Fonterra’s stellar 2023 financial results contained some stinkers that prevented the net profit being even higher than the reported $1.6 billion.
Chief among them was the overall performance of the consumer products channel, which had a negative return on capital of 4.6%, considerably worse than in FY22, when the figure was minus 0.4%.
In contrast the ingredients division had a plus 16.4% return on capital, nearly double that of the previous year, and foodservice was 15.7%, nearly triple the previous year.
Chief financial officer Neil Beaumont said the consumer business performance was unacceptable but had improved in the second half of the financial year.
Two-thirds of the loss in consumer occurred in the first half, one-third in the second half.
In the profit after tax contributions from different products and markets, the consumer division was negative $164 million, while ingredients made $1.164bn and foodservice made $241m.
The negative result included $222m of impairments in Fonterra Brands NZ and in the Anlene and Anmum brands in southeast Asia.
The earnings for both foodservice and consumer channels are forecast to improve in the current financial year due to the lag effect of higher dairy product prices and as the lower cost of milk flows through.
Facing flat to declining milk production in NZ and Australia, Fonterra continues to look closely at its asset footprint.
Beaumont did not go into detail about plants and their age, eight of which are in Australia.
Fonterra Australia remains part of the co-operative after a review of its future. The business is doing well and is complementary to NZ brands and products, chief executive Miles Hurrell said.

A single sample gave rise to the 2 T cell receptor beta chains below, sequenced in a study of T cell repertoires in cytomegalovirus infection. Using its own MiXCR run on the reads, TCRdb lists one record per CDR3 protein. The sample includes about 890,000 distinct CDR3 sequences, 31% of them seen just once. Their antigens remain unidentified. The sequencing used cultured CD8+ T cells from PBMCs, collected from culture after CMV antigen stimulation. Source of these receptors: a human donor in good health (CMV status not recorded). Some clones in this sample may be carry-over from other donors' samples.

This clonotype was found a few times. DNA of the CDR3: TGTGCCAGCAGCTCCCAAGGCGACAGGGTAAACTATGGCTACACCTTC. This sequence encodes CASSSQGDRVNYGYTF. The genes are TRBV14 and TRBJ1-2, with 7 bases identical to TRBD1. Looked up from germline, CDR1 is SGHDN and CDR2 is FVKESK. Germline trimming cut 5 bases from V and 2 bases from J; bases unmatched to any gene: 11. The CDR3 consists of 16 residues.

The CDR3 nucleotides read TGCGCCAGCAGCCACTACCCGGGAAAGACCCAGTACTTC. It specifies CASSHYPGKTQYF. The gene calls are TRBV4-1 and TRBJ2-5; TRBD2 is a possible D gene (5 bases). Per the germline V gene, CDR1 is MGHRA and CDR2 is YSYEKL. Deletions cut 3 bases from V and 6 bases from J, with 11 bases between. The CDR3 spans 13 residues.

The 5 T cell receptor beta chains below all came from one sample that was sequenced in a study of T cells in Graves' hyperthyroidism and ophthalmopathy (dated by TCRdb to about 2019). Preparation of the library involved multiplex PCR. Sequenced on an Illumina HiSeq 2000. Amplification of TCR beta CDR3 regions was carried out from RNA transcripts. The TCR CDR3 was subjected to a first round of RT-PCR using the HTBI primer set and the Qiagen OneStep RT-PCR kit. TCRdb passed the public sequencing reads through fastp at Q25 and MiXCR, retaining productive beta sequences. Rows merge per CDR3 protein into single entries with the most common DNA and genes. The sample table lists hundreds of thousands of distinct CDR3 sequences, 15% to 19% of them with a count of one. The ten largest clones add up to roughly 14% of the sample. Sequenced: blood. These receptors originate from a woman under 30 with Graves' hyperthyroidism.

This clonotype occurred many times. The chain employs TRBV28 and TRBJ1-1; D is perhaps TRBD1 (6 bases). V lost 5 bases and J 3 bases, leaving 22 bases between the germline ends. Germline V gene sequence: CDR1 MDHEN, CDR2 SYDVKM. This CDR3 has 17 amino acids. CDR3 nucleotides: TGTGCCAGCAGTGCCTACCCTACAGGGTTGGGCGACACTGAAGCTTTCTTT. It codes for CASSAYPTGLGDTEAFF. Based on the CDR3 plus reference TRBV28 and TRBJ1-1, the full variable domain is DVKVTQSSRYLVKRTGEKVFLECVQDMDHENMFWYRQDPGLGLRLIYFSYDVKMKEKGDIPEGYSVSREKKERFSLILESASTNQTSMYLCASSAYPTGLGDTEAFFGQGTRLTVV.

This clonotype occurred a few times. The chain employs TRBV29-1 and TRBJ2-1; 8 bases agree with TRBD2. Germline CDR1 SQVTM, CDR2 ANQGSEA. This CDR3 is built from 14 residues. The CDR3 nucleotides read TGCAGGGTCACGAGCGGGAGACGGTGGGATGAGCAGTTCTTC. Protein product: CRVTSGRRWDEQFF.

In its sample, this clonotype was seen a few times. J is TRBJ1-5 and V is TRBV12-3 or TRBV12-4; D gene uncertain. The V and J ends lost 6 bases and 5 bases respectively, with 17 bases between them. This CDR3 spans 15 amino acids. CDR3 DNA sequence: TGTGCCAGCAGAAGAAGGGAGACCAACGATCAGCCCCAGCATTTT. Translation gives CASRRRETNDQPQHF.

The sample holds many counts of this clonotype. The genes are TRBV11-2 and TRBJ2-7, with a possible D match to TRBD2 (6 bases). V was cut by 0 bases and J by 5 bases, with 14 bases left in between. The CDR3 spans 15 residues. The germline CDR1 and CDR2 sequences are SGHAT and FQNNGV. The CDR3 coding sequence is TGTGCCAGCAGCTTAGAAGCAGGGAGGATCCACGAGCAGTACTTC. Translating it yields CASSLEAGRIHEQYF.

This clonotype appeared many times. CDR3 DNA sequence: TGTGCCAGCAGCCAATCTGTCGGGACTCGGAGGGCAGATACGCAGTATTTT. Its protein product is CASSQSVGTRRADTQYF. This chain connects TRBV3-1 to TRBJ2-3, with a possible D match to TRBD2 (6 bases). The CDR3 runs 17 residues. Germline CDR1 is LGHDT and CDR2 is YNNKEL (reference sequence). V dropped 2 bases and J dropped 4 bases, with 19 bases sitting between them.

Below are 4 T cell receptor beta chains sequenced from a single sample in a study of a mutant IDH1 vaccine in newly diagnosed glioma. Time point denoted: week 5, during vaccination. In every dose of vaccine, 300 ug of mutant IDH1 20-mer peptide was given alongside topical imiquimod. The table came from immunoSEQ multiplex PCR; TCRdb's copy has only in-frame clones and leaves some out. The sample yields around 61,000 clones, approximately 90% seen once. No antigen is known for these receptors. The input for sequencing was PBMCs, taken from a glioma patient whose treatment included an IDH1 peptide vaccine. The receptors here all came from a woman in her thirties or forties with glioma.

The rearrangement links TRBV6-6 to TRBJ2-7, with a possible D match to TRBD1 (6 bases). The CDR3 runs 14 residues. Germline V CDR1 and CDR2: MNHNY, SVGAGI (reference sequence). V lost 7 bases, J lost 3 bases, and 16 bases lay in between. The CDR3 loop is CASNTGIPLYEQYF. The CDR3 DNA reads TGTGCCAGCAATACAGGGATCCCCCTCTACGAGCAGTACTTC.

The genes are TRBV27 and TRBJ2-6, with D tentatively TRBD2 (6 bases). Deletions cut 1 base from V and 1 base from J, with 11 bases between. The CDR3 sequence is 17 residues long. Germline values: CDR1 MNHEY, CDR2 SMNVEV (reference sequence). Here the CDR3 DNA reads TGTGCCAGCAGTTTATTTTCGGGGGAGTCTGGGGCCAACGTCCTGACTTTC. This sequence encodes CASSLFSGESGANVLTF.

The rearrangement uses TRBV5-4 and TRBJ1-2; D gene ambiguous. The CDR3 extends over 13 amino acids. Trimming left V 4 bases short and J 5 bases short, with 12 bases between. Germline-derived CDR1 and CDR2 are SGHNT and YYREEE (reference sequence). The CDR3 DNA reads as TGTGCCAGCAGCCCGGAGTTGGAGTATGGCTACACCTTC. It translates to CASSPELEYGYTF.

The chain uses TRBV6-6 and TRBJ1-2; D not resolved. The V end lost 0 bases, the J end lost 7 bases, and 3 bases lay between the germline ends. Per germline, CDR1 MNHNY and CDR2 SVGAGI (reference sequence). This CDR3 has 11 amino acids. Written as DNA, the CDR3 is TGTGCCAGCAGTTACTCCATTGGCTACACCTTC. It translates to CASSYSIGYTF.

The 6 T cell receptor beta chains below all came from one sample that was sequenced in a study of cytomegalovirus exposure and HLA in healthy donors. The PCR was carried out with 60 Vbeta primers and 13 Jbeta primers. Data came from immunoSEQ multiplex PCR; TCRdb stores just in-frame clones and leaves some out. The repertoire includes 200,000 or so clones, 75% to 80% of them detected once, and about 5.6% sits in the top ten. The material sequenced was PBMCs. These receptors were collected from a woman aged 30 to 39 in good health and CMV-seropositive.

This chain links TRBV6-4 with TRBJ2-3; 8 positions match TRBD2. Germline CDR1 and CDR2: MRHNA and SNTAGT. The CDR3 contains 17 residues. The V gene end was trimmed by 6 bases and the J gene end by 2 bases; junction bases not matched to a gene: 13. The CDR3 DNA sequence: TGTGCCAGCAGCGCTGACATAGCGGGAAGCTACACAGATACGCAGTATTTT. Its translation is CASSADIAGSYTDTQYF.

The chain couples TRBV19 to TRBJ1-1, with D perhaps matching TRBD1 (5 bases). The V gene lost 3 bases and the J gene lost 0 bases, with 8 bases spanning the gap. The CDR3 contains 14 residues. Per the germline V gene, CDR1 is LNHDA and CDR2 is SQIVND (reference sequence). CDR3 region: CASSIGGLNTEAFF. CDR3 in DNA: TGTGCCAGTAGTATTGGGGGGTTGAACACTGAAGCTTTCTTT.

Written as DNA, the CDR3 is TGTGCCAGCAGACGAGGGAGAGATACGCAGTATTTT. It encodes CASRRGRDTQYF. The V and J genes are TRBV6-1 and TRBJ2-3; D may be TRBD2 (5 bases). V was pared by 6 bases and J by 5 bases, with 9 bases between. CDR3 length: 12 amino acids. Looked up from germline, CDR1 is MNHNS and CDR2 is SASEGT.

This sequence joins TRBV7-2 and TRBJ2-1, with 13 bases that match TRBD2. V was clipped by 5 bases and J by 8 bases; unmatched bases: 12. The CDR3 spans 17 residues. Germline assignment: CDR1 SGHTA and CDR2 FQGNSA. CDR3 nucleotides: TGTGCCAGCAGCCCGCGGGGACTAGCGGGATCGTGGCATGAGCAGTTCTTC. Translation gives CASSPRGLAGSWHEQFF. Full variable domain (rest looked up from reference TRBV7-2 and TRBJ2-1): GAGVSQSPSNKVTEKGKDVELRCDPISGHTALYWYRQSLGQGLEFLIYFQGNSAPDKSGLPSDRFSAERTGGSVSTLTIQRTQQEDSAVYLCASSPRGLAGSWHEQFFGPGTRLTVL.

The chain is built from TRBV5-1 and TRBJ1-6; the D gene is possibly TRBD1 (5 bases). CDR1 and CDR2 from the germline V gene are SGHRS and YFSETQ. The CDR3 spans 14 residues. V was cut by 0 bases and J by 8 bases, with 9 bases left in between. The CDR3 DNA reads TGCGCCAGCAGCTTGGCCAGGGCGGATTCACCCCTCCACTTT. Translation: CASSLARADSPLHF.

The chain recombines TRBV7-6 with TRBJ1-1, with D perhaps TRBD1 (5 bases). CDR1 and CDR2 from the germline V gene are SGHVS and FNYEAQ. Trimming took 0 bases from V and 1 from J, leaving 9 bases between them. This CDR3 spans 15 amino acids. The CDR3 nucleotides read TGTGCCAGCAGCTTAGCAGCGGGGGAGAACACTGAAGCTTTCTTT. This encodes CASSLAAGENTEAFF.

Operating expenses in Australia were up due to inflation and the settlement of the class action brought by farmers concerning the 2015/16 season.
Fonterra Australia carries $283m of goodwill and brands, compared with Fonterra Brands NZ $390m.
Non-NZ milk contributed 11% of the co-op’s revenue, mainly in Australia, where revenue was $2.5bn and the profit after tax only $23m, one-third of the previous year.
Total revenue was $26bn, up $2.5bn on the year before.
NZ milksolids allocation to whole milk powder manufacture was reduced and increased to skim milk powder, cream and cheese, where returns are more favourable.
An additional 1.5% of total milk went to non-reference products last year, and they now use 31.4% of the total milk flow, compared with 27% five years ago.
Core ingredients, both reference and non-reference, took 75% of milk, active living products 5%, foodservice 13% and consumer products 6.5%.
China imports of dairy products fell by 11% during the year and those of Asian countries outside of China were down 6%.
Middle Eastern imports were steady on the volumes of the previous year and Latin America was up 13%.
The $2/kg reduction in farmgate milk prices from the FY22 year to the FY23 was offset by $1 gain from foreign exchange.
Milk was collected from 8440 farms, down about 150 on the year before, and the average per farm was 171,000kg milksolids, about 2% up.
The cost of collecting milk has risen from 2.4c a litre to 3.1c over the past two years, most notably through the increased cost of diesel.
At balance date, supplying shareholders held 83.75% of total shares, ceased shareholders were 8.62% and the FSF fund 6.7%
Close to 1000 shareholders now hold fewer shares than the 1:1 share standard, down as low as the minimum 33% requirement for 245 of them.
In contrast, 1276 farms hold at least 20% more than their supply share standard.